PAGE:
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The Expression of VEGF-A Is Down Regulated in Peripheral Blood Mononuclear Cells of Patients with Secondary Progressive Multiple Sclerosis

  • Ellen Iacobaeus ,

    Ellen.Iacobaeus@karolinska.se

    Affiliation Department of Clinical Neuroscience, Neuroimmunology Unit, Karolinska Institute Solna, Center for Molecular Medicine, Stockholm, Sweden

  • Petra Amoudruz ,

    Contributed equally to this work with: Petra Amoudruz, Mikael Ström

    Affiliation Department of Medicine, Rheumatology Unit, Karolinska Institute Solna, Center for Molecular Medicine, Stockholm, Sweden

  • Mikael Ström ,

    Contributed equally to this work with: Petra Amoudruz, Mikael Ström

    Affiliation Department of Clinical Neuroscience, Neuroimmunology Unit, Karolinska Institute Solna, Center for Molecular Medicine, Stockholm, Sweden

  • Mohsen Khademi,

    Affiliation Department of Clinical Neuroscience, Neuroimmunology Unit, Karolinska Institute Solna, Center for Molecular Medicine, Stockholm, Sweden

  • Lou Brundin,

    Affiliation Department of Clinical Neuroscience, Neuroimmunology Unit, Karolinska Institute Solna, Center for Molecular Medicine, Stockholm, Sweden

  • Jan Hillert,

    Affiliation Department of Clinical Neuroscience, The Multiple Sclerosis Research Group, Karolinska Institute Solna, Center for Molecular Medicine, Stockholm, Sweden

  • Ingrid Kockum,

    Affiliation Department of Clinical Neuroscience, Neuroimmunology Unit, Karolinska Institute Solna, Center for Molecular Medicine, Stockholm, Sweden

  • Vivianne Malmström,

    Affiliation Department of Medicine, Rheumatology Unit, Karolinska Institute Solna, Center for Molecular Medicine, Stockholm, Sweden

  • Tomas Olsson,

    Affiliation Department of Clinical Neuroscience, Neuroimmunology Unit, Karolinska Institute Solna, Center for Molecular Medicine, Stockholm, Sweden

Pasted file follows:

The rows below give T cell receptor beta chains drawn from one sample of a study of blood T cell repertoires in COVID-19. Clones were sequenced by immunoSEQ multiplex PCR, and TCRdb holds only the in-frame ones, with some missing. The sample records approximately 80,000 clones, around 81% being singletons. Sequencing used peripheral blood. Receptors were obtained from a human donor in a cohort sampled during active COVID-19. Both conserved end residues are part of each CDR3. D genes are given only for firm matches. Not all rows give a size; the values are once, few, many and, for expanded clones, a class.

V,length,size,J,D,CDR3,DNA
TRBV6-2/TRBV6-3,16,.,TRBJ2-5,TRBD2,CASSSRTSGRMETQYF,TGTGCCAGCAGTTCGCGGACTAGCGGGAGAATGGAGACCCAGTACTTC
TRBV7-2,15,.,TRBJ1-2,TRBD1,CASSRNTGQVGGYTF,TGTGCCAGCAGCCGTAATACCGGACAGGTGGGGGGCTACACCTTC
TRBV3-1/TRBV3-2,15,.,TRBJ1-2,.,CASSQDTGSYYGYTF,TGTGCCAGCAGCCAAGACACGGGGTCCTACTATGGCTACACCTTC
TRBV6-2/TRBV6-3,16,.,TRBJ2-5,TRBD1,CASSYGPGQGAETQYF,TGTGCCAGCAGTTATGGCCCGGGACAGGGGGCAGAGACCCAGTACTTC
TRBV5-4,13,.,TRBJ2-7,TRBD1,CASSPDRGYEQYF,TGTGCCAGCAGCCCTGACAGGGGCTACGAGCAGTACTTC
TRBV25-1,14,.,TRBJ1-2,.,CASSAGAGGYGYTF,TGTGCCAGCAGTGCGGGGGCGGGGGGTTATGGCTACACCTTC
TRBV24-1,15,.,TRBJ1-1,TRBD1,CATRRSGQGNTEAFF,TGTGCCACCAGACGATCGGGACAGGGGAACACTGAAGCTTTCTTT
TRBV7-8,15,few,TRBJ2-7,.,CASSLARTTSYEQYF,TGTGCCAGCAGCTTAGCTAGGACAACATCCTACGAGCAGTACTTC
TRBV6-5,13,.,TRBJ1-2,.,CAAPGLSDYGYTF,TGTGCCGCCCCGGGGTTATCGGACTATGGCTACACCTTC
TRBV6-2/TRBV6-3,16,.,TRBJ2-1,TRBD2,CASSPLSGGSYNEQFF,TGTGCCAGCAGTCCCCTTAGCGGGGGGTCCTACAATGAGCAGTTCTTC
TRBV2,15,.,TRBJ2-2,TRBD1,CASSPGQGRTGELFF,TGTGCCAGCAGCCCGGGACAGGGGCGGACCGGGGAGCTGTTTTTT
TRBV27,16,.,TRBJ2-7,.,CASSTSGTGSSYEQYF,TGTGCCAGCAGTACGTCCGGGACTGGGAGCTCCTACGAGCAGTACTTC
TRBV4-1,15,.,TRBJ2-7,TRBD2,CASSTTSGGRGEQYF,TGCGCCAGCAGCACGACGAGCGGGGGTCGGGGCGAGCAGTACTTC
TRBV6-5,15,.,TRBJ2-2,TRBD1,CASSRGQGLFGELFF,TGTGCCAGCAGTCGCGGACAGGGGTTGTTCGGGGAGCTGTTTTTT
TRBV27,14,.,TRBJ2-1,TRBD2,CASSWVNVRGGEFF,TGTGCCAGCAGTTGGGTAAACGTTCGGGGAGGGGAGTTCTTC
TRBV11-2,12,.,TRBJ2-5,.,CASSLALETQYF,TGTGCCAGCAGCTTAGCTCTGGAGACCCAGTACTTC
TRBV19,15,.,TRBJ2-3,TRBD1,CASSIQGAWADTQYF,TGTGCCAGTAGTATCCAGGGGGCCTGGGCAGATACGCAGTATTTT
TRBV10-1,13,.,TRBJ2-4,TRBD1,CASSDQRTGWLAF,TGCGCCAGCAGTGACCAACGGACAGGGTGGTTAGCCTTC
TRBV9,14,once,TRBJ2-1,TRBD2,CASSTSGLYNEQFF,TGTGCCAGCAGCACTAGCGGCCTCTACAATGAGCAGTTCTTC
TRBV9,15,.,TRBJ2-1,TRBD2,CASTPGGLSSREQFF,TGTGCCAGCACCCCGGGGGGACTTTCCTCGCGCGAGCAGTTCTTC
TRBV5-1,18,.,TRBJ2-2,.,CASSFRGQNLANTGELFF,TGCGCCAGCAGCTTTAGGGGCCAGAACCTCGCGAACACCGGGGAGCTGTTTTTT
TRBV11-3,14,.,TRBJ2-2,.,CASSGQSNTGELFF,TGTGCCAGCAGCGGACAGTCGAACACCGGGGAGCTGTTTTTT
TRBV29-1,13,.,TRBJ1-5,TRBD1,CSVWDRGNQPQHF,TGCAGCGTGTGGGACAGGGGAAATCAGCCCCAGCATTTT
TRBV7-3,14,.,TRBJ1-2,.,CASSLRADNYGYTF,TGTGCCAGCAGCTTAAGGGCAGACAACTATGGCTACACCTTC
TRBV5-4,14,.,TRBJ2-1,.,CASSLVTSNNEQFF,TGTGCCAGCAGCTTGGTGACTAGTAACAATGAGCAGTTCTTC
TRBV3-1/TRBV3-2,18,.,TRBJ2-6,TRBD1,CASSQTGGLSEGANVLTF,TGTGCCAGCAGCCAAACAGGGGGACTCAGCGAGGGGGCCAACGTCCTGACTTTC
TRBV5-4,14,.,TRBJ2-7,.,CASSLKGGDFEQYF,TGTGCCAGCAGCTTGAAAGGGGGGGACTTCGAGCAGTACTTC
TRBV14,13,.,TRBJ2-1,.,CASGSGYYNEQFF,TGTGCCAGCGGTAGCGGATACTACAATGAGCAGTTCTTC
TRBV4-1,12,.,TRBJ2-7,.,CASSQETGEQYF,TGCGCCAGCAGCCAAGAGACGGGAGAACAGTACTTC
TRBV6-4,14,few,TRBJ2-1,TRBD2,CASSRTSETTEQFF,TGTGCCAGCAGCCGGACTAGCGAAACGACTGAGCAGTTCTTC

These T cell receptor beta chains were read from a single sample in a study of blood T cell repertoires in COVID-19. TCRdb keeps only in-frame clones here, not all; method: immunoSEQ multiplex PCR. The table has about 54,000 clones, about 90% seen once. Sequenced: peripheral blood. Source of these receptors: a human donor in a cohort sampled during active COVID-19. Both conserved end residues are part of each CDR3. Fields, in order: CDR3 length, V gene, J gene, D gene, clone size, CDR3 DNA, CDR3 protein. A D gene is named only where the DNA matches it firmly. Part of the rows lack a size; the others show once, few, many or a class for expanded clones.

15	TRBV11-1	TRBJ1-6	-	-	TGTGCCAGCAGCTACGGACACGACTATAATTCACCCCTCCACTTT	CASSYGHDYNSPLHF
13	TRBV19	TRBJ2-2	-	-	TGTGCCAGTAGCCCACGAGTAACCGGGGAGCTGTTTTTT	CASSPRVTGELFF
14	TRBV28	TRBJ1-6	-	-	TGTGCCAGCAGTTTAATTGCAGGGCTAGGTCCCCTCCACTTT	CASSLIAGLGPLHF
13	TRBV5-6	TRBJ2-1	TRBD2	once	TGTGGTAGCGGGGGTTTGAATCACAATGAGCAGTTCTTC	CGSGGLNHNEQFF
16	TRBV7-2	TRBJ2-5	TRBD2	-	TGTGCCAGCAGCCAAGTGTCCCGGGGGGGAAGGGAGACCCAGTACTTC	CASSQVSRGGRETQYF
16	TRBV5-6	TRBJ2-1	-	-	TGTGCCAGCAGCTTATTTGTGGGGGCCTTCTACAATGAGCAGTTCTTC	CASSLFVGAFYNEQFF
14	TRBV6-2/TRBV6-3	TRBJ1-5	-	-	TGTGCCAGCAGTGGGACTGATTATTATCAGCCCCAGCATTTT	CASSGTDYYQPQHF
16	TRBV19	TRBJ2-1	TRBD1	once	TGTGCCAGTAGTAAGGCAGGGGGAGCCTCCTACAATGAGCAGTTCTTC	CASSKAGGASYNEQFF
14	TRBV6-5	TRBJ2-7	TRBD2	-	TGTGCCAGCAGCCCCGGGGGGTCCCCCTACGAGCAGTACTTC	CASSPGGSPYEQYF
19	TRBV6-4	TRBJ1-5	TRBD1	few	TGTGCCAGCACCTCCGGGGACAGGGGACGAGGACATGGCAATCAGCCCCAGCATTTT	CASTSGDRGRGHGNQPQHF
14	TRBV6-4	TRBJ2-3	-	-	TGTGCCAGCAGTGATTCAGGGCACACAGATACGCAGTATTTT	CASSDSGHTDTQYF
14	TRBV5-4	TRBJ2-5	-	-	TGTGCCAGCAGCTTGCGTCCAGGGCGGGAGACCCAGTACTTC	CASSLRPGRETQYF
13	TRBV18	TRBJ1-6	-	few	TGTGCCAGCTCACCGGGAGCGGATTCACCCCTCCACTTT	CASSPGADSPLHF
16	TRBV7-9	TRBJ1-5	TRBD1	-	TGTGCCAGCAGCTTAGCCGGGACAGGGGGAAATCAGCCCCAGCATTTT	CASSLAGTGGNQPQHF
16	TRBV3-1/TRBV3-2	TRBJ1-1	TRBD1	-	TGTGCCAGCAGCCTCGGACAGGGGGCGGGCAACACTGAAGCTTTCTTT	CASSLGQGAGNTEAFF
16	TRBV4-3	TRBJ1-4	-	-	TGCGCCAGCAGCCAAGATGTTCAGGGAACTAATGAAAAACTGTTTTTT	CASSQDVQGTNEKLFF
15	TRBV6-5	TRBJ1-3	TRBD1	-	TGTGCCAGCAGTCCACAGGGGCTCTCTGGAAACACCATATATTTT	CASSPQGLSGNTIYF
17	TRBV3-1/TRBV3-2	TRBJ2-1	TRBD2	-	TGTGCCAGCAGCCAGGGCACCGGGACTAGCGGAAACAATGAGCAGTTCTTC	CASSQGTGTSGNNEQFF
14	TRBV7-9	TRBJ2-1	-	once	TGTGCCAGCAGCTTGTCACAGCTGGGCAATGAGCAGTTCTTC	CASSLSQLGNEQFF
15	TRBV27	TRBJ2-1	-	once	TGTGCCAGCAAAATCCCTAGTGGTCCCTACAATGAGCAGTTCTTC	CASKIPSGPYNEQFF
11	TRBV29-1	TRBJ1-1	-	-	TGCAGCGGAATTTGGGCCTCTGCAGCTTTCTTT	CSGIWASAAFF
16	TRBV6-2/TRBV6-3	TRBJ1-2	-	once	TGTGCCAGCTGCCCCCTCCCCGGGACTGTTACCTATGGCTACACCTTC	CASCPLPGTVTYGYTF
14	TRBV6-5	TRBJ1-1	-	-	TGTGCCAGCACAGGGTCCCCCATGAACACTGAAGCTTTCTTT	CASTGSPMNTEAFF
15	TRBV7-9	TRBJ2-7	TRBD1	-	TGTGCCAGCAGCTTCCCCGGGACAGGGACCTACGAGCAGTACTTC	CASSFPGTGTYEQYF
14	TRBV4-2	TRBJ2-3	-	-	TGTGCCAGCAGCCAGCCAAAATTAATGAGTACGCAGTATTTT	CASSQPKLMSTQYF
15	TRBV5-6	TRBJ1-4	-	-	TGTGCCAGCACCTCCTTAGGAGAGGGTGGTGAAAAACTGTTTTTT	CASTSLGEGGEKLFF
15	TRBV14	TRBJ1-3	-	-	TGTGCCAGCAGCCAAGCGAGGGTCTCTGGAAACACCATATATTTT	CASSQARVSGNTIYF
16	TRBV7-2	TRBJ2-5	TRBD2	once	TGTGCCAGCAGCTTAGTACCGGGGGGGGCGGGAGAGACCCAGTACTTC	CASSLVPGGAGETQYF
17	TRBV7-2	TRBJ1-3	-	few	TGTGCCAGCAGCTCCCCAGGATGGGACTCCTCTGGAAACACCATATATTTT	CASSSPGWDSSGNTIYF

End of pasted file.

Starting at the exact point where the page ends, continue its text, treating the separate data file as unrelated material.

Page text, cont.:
• Emma Tham,

    Affiliation Department of Clinical Genetics, L5:03, Karolinska University Hospital, Solna, Sweden

  • Fredrik Piehl

    Affiliation Department of Clinical Neuroscience, Neuroimmunology Unit, Karolinska Institute Solna, Center for Molecular Medicine, Stockholm, Sweden

The Expression of VEGF-A Is Down Regulated in Peripheral Blood Mononuclear Cells of Patients with Secondary Progressive Multiple Sclerosis

  • Ellen Iacobaeus, 
  • Petra Amoudruz, 
  • Mikael Ström, 
  • Mohsen Khademi, 
  • Lou Brundin, 
  • Jan Hillert, 
  • Ingrid Kockum, 
  • Vivianne Malmström, 
  • Tomas Olsson, 
  • Emma Tham
PLOS
x

Abstract

Background

Most patients with relapsing-remitting multiple sclerosis (RRMS) eventually enter a secondary progressive (SPMS) phase, characterized by increasing neurological disability. The mechanisms underlying transition to SPMS are unknown and effective treatments and biomarkers are lacking. Vascular endothelial growth factor-A (VEGF-A) is an angiogenic factor with neuroprotective effects that has been associated with neurodegenerative diseases. SPMS has a prominent neurodegenerative facet and we investigated a possible role for VEGF-A during transition from RRMS to SPMS.

Methodology/Principal Findings

VEGF-A mRNA expression in peripheral blood mononuclear (PBMC) and cerebrospinal fluid (CSF) cells from RRMS (n = 128), SPMS (n = 55) and controls (n = 116) were analyzed using real time PCR. We demonstrate reduced expression of VEGF-A mRNA in MS CSF cells compared to controls (p<0.001) irrespective of disease course and expression levels are restored by natalizumab treatment(p<0.001). VEGF-A was primarily expressed in monocytes and our CSF findings in part may be explained by effects on relative monocyte proportions. However, VEGF-A mRNA expression was also down regulated in the peripheral compartment of SPMS (p<0.001), despite unchanged monocyte counts, demonstrating a particular phenotype differentiating SPMS from RRMS and controls. A possible association of allelic variability in the VEGF-A gene to risk of MS was also studied by genotyping for six single nucleotide polymorphisms (SNPs) in MS (n = 1114) and controls (n = 1234), which, however, did not demonstrate any significant association between VEGF-A alleles and risk of MS.

Conclusions/Significance

Expression of VEGF-A in CSF cells is reduced in MS patients compared to controls irrespective of disease course. In addition, SPMS patients display reduced VEGF-A mRNA expression in PBMC, which distinguish them from RRMS and controls. This indicates a possible role for VEGF-A in the mechanisms regulating transition to SPMS. Decreased levels of PBMC VEGF-A mRNA expression should be further evaluated as a biomarker for SPMS.

Introduction